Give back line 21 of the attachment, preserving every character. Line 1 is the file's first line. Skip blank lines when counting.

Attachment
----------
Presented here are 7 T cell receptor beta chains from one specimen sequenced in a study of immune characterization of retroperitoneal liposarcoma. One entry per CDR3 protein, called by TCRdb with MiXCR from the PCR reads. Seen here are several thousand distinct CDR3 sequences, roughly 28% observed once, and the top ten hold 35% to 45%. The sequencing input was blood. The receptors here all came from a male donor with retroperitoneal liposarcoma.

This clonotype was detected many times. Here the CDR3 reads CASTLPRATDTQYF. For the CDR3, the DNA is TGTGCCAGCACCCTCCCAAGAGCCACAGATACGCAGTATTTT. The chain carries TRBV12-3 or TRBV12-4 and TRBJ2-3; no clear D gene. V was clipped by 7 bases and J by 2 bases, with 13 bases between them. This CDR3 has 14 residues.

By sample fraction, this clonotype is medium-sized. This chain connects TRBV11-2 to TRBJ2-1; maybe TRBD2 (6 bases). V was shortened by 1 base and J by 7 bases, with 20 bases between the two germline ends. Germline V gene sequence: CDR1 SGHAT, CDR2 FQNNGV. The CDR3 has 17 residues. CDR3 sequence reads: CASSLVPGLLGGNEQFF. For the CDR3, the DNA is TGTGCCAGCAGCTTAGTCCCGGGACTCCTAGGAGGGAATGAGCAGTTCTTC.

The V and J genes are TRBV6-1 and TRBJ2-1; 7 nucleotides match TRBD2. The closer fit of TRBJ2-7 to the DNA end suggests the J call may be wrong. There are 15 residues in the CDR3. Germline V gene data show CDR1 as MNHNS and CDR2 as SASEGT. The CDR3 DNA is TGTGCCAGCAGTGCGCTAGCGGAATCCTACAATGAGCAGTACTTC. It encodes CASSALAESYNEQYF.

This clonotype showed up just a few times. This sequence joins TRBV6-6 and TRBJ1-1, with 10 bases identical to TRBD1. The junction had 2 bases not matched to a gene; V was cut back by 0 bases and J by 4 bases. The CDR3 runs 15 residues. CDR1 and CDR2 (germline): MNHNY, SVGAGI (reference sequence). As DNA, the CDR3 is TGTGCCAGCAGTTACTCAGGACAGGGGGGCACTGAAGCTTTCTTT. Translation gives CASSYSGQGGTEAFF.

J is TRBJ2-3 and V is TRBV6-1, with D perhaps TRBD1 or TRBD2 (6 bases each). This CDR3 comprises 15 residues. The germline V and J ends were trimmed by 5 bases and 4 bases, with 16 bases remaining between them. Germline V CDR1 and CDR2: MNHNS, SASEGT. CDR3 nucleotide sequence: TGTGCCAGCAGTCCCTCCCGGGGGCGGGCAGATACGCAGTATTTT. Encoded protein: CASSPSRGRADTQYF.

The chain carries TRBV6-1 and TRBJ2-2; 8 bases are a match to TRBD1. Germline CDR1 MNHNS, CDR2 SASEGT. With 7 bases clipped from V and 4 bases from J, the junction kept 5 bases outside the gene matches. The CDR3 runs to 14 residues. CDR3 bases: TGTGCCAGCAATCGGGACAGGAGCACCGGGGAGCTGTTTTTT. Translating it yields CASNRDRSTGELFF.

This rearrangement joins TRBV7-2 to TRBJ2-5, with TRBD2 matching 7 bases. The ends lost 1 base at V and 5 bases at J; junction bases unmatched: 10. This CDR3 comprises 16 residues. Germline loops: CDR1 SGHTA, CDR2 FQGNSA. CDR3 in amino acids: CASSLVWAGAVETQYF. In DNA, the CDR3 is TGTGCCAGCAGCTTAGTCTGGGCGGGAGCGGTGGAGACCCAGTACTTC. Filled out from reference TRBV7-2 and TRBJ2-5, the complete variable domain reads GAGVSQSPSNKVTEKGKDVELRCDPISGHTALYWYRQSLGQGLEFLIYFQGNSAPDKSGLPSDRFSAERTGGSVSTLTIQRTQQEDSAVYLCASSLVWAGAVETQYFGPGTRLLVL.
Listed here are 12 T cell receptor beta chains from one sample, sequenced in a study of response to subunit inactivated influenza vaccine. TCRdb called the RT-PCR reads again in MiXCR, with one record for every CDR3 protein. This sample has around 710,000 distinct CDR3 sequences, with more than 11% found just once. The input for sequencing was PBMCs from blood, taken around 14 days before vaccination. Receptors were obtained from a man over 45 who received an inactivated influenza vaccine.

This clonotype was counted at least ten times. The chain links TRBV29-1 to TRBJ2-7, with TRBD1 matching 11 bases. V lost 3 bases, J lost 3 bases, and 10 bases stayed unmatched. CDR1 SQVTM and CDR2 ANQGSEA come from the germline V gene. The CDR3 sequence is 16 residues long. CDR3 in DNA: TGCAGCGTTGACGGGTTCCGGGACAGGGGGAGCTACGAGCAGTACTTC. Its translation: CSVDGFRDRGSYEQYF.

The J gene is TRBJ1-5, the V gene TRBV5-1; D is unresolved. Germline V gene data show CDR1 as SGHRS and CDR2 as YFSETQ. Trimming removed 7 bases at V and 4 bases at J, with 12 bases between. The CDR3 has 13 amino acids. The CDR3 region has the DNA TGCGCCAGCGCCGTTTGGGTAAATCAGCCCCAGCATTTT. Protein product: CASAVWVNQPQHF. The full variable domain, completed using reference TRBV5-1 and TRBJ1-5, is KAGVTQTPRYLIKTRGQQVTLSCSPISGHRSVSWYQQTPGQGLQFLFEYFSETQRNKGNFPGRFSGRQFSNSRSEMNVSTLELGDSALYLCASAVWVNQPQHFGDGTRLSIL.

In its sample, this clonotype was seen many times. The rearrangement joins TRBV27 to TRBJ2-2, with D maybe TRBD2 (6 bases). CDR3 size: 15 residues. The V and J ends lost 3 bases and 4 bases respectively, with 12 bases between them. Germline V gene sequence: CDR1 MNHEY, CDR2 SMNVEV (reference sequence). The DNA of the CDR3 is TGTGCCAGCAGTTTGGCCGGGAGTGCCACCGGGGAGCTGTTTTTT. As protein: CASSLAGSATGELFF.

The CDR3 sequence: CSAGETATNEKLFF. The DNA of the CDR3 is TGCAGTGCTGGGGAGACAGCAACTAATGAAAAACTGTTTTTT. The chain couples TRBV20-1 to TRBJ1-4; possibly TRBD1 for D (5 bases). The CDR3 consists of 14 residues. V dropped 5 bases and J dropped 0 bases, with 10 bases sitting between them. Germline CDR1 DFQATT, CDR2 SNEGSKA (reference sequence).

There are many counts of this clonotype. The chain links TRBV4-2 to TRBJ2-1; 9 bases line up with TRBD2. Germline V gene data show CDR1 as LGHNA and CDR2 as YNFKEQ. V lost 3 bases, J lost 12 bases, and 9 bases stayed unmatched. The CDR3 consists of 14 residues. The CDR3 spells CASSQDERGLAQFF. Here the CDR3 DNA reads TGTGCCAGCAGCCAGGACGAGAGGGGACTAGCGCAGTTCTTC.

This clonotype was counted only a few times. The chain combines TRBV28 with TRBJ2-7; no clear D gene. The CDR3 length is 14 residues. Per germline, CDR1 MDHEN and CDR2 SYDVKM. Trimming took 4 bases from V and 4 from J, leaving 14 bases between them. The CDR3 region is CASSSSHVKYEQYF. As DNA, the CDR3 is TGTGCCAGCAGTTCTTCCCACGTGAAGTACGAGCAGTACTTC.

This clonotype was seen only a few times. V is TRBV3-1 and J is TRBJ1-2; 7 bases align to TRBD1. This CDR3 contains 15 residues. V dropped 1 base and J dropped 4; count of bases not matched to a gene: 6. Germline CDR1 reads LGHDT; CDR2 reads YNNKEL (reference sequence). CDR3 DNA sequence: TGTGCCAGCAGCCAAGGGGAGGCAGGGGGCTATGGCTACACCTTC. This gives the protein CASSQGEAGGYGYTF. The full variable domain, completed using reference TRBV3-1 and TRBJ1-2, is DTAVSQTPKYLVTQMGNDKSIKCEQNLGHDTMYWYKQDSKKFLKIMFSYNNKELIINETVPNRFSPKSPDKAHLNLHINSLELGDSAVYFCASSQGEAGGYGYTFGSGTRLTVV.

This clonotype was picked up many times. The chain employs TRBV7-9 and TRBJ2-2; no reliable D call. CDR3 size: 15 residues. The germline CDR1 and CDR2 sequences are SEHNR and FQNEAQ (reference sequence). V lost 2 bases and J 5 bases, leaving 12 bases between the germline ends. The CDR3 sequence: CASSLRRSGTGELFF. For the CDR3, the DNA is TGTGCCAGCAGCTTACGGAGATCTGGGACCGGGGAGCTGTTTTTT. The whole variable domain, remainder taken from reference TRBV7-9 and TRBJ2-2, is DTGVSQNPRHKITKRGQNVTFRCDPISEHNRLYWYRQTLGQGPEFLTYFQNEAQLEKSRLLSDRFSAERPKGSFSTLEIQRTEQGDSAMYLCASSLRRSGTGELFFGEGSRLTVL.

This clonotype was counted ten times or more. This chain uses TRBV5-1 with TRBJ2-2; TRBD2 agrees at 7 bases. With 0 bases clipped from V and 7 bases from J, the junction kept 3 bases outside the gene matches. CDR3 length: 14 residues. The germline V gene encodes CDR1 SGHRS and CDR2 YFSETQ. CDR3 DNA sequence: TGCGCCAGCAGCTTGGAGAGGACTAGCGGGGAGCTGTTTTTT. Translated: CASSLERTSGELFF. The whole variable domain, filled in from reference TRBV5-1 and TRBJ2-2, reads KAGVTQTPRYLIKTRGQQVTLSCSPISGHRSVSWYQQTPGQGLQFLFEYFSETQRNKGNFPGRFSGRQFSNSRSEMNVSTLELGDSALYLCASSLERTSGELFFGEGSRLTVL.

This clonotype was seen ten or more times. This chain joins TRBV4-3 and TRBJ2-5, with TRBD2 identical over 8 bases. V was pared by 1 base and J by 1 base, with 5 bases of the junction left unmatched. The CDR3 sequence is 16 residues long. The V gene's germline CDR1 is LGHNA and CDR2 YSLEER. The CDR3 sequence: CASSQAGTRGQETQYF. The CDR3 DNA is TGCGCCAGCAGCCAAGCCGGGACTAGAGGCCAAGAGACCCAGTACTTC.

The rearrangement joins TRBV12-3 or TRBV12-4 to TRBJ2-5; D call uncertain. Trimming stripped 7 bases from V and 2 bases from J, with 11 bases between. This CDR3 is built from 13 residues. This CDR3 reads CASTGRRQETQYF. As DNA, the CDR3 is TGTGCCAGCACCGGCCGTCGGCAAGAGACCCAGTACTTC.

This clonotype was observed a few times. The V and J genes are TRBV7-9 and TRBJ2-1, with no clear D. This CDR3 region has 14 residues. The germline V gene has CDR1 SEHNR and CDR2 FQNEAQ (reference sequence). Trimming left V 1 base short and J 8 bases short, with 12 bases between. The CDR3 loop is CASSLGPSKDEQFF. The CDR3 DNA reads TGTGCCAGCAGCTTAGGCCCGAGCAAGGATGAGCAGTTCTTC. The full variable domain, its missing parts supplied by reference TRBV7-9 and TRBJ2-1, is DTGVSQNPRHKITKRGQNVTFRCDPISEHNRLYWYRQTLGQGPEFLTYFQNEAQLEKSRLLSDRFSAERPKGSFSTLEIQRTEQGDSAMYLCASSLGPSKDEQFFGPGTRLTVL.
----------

This clonotype was observed a few times. The V and J genes are TRBV7-9 and TRBJ2-1, with no clear D. This CDR3 region has 14 residues. The germline V gene has CDR1 SEHNR and CDR2 FQNEAQ (reference sequence). Trimming left V 1 base short and J 8 bases short, with 12 bases between. The CDR3 loop is CASSLGPSKDEQFF. The CDR3 DNA reads TGTGCCAGCAGCTTAGGCCCGAGCAAGGATGAGCAGTTCTTC. The full variable domain, its missing parts supplied by reference TRBV7-9 and TRBJ2-1, is DTGVSQNPRHKITKRGQNVTFRCDPISEHNRLYWYRQTLGQGPEFLTYFQNEAQLEKSRLLSDRFSAERPKGSFSTLEIQRTEQGDSAMYLCASSLGPSKDEQFFGPGTRLTVL.